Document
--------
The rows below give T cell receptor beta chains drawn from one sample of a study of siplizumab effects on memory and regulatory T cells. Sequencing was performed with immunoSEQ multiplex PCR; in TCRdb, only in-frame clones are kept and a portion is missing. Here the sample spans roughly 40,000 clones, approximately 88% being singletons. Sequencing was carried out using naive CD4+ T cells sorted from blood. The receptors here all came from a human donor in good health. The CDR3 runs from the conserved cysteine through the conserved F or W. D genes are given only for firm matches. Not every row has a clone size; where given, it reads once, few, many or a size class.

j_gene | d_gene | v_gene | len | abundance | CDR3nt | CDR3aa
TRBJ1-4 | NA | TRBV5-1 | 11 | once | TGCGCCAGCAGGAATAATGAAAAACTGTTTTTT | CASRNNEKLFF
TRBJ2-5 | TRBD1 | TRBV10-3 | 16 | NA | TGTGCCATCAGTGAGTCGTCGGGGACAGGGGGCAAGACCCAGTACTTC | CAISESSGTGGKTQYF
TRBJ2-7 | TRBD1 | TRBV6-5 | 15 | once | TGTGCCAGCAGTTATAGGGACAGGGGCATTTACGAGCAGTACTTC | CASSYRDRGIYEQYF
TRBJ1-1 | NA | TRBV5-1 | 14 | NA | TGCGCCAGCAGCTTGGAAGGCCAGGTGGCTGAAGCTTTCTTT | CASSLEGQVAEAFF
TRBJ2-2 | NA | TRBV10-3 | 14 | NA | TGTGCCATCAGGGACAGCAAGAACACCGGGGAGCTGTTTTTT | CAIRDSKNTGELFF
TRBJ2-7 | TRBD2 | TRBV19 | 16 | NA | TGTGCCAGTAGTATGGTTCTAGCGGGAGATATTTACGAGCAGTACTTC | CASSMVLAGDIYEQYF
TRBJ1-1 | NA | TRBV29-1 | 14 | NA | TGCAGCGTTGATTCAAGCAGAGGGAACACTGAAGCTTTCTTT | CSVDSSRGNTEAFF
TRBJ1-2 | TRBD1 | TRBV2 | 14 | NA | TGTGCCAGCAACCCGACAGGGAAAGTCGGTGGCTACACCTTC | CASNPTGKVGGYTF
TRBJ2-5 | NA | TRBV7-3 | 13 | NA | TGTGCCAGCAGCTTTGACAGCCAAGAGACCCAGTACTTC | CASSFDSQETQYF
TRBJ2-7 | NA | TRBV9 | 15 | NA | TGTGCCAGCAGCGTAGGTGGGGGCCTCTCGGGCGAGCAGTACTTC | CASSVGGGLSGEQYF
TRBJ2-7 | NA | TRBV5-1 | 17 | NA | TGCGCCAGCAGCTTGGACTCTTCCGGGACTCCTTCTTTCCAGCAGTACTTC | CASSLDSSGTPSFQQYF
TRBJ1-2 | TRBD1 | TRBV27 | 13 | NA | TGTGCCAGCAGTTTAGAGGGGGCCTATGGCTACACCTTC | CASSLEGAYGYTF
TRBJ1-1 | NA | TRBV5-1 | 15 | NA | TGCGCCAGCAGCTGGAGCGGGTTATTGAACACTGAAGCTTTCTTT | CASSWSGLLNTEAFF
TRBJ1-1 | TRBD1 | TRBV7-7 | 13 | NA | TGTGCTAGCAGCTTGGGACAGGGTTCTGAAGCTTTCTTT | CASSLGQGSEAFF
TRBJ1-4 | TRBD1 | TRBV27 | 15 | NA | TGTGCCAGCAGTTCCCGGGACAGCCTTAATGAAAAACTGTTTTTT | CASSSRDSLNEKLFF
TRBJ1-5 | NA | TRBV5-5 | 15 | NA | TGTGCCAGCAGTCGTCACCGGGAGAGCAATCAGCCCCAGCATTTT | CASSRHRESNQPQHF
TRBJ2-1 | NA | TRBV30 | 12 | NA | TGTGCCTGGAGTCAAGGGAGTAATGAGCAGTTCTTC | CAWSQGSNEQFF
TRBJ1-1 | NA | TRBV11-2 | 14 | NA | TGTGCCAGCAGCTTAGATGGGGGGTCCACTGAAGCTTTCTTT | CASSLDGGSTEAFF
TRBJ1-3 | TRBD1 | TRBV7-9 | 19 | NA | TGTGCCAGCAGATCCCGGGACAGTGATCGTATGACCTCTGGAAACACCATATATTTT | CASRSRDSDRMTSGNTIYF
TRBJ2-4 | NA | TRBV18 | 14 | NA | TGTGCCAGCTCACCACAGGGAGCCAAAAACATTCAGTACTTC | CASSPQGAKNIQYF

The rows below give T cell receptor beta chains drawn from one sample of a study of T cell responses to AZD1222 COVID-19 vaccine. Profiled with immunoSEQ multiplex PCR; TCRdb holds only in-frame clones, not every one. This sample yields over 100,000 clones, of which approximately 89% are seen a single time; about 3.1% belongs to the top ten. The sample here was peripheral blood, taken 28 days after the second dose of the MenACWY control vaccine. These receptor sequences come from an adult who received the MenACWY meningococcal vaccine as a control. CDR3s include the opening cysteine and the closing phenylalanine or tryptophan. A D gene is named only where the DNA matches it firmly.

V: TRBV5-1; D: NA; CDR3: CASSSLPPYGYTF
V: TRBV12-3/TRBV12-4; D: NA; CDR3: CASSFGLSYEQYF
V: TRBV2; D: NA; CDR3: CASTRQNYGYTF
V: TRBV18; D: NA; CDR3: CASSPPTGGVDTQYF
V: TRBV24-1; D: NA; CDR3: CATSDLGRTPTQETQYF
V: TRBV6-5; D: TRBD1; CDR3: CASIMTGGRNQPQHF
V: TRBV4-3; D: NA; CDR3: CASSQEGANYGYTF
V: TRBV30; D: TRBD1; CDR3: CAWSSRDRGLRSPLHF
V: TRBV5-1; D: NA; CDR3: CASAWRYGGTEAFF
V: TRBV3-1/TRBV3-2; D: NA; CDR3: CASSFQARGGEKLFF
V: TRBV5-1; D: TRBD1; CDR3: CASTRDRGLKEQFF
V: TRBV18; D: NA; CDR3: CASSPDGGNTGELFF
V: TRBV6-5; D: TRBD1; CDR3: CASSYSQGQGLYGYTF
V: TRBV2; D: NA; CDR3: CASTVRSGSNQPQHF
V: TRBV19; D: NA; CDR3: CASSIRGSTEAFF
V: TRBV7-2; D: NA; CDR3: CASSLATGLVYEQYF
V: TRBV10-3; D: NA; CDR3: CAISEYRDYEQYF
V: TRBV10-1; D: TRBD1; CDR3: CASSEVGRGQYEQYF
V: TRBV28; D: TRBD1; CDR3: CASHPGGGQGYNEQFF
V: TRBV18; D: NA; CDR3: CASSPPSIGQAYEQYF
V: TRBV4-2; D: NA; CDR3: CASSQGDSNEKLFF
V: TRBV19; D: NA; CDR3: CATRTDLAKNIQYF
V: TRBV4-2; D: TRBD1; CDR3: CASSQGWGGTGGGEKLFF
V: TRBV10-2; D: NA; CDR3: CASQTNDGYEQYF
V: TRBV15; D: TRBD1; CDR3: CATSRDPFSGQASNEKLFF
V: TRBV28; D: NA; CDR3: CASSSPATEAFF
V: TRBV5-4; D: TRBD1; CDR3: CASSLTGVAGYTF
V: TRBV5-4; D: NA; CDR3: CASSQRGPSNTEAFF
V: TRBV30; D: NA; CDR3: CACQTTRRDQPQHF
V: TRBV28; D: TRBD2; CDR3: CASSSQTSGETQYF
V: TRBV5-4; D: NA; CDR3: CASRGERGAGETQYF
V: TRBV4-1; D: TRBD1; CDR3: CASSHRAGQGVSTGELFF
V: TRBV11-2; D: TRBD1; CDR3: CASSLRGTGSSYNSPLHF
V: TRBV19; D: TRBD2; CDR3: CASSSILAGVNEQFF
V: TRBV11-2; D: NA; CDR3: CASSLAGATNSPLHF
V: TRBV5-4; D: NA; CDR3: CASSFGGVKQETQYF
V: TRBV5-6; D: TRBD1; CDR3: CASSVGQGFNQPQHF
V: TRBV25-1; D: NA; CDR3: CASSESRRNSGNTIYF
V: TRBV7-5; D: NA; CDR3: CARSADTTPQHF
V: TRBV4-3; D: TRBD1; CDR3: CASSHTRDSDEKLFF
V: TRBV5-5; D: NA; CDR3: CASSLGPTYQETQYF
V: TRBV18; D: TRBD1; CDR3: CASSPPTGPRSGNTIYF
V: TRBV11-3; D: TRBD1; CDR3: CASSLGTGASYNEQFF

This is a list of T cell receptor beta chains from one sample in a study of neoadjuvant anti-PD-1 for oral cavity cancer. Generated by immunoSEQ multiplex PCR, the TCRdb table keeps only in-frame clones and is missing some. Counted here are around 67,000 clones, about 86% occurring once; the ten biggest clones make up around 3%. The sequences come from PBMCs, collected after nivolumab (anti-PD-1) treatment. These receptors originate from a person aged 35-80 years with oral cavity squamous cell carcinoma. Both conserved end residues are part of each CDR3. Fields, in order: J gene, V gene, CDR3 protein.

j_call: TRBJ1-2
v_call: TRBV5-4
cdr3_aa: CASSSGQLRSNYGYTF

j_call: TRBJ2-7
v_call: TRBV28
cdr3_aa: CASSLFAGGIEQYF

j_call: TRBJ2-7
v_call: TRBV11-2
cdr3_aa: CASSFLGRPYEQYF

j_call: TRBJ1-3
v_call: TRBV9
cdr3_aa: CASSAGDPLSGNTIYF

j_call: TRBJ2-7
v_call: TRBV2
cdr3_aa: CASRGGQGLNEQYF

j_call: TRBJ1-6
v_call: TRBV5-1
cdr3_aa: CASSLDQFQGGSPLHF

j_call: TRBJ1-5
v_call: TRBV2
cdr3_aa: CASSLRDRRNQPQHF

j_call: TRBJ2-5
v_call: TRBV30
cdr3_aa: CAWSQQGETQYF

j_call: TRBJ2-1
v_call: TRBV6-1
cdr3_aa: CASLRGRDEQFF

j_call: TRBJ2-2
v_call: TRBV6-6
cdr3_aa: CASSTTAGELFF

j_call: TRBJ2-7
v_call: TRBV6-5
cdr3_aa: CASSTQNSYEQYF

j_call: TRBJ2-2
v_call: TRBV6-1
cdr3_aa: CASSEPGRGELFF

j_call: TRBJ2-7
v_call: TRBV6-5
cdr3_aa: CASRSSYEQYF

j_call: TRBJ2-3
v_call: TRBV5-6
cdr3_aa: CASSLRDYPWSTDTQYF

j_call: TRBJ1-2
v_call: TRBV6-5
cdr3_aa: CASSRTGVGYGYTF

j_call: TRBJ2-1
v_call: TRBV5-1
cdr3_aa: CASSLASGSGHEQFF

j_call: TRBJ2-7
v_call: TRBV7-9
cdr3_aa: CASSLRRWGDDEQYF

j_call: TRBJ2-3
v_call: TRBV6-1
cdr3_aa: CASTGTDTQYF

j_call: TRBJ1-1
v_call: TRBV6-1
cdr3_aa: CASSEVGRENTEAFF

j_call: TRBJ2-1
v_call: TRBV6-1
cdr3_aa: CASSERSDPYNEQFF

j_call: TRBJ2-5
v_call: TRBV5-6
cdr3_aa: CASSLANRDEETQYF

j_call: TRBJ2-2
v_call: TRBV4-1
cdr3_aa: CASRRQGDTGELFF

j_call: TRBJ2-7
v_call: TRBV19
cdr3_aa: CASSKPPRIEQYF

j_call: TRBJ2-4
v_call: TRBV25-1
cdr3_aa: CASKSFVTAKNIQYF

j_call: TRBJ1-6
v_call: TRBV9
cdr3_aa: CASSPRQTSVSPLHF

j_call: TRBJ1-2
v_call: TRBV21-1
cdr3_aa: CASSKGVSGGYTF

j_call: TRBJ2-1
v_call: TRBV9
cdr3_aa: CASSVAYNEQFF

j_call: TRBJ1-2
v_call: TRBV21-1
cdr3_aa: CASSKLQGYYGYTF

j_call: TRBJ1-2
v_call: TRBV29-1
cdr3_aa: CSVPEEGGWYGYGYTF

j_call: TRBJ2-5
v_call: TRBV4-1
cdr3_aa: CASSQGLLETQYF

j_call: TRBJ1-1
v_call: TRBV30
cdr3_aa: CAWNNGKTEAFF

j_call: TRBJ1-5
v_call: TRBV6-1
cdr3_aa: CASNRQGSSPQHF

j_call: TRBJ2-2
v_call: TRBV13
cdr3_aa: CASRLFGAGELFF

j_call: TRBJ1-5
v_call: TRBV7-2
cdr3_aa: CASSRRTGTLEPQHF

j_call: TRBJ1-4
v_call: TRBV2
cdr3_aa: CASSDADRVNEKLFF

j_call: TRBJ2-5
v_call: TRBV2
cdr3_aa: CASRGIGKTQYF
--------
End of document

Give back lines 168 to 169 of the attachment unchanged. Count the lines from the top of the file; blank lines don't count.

v_call: TRBV7-2
cdr3_aa: CASSRRTGTLEPQHF